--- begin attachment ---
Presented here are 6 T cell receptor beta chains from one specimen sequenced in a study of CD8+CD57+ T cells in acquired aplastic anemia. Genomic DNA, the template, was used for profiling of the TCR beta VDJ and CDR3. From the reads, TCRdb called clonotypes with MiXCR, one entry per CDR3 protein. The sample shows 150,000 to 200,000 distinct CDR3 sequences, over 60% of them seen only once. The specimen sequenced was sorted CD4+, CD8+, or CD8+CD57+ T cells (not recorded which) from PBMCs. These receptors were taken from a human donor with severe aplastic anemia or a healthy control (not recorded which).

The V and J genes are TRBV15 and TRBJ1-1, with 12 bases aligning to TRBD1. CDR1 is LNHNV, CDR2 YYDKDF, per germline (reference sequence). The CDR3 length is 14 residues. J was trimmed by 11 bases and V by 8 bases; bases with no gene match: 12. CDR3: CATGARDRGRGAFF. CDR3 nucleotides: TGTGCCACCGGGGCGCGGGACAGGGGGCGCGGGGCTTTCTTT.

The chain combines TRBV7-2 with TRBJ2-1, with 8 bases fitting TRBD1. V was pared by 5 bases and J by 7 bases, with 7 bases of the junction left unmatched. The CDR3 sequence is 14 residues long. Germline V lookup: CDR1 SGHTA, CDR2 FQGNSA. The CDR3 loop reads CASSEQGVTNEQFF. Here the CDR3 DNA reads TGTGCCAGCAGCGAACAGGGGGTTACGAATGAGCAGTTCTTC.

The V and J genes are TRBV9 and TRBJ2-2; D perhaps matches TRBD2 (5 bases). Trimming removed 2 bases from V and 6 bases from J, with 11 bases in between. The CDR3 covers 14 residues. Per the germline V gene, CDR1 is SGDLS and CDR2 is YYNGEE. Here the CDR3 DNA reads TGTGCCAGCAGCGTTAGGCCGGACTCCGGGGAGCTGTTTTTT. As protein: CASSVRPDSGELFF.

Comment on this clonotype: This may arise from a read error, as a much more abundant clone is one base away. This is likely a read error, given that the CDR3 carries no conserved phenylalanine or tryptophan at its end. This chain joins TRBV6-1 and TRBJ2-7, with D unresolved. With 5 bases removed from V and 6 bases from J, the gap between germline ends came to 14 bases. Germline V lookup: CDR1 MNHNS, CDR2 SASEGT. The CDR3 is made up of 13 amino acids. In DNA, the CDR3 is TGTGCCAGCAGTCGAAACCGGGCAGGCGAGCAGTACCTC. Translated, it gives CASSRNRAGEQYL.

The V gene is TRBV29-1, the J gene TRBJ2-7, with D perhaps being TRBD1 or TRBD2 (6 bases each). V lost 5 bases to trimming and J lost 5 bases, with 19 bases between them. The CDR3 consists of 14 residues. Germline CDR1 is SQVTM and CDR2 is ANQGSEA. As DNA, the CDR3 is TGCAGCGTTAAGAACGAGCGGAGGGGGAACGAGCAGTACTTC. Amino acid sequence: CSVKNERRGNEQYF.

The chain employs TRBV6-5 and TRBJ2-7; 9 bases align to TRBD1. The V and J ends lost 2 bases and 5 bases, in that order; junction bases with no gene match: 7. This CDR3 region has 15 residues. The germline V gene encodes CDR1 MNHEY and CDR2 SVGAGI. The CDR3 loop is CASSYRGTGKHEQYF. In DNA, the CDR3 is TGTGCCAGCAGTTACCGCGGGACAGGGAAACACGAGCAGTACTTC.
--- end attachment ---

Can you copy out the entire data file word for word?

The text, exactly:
Presented here are 6 T cell receptor beta chains from one specimen sequenced in a study of CD8+CD57+ T cells in acquired aplastic anemia. Genomic DNA, the template, was used for profiling of the TCR beta VDJ and CDR3. From the reads, TCRdb called clonotypes with MiXCR, one entry per CDR3 protein. The sample shows 150,000 to 200,000 distinct CDR3 sequences, over 60% of them seen only once. The specimen sequenced was sorted CD4+, CD8+, or CD8+CD57+ T cells (not recorded which) from PBMCs. These receptors were taken from a human donor with severe aplastic anemia or a healthy control (not recorded which).

The V and J genes are TRBV15 and TRBJ1-1, with 12 bases aligning to TRBD1. CDR1 is LNHNV, CDR2 YYDKDF, per germline (reference sequence). The CDR3 length is 14 residues. J was trimmed by 11 bases and V by 8 bases; bases with no gene match: 12. CDR3: CATGARDRGRGAFF. CDR3 nucleotides: TGTGCCACCGGGGCGCGGGACAGGGGGCGCGGGGCTTTCTTT.

The chain combines TRBV7-2 with TRBJ2-1, with 8 bases fitting TRBD1. V was pared by 5 bases and J by 7 bases, with 7 bases of the junction left unmatched. The CDR3 sequence is 14 residues long. Germline V lookup: CDR1 SGHTA, CDR2 FQGNSA. The CDR3 loop reads CASSEQGVTNEQFF. Here the CDR3 DNA reads TGTGCCAGCAGCGAACAGGGGGTTACGAATGAGCAGTTCTTC.

The V and J genes are TRBV9 and TRBJ2-2; D perhaps matches TRBD2 (5 bases). Trimming removed 2 bases from V and 6 bases from J, with 11 bases in between. The CDR3 covers 14 residues. Per the germline V gene, CDR1 is SGDLS and CDR2 is YYNGEE. Here the CDR3 DNA reads TGTGCCAGCAGCGTTAGGCCGGACTCCGGGGAGCTGTTTTTT. As protein: CASSVRPDSGELFF.

Comment on this clonotype: This may arise from a read error, as a much more abundant clone is one base away. This is likely a read error, given that the CDR3 carries no conserved phenylalanine or tryptophan at its end. This chain joins TRBV6-1 and TRBJ2-7, with D unresolved. With 5 bases removed from V and 6 bases from J, the gap between germline ends came to 14 bases. Germline V lookup: CDR1 MNHNS, CDR2 SASEGT. The CDR3 is made up of 13 amino acids. In DNA, the CDR3 is TGTGCCAGCAGTCGAAACCGGGCAGGCGAGCAGTACCTC. Translated, it gives CASSRNRAGEQYL.

The V gene is TRBV29-1, the J gene TRBJ2-7, with D perhaps being TRBD1 or TRBD2 (6 bases each). V lost 5 bases to trimming and J lost 5 bases, with 19 bases between them. The CDR3 consists of 14 residues. Germline CDR1 is SQVTM and CDR2 is ANQGSEA. As DNA, the CDR3 is TGCAGCGTTAAGAACGAGCGGAGGGGGAACGAGCAGTACTTC. Amino acid sequence: CSVKNERRGNEQYF.

The chain employs TRBV6-5 and TRBJ2-7; 9 bases align to TRBD1. The V and J ends lost 2 bases and 5 bases, in that order; junction bases with no gene match: 7. This CDR3 region has 15 residues. The germline V gene encodes CDR1 MNHEY and CDR2 SVGAGI. The CDR3 loop is CASSYRGTGKHEQYF. In DNA, the CDR3 is TGTGCCAGCAGTTACCGCGGGACAGGGAAACACGAGCAGTACTTC.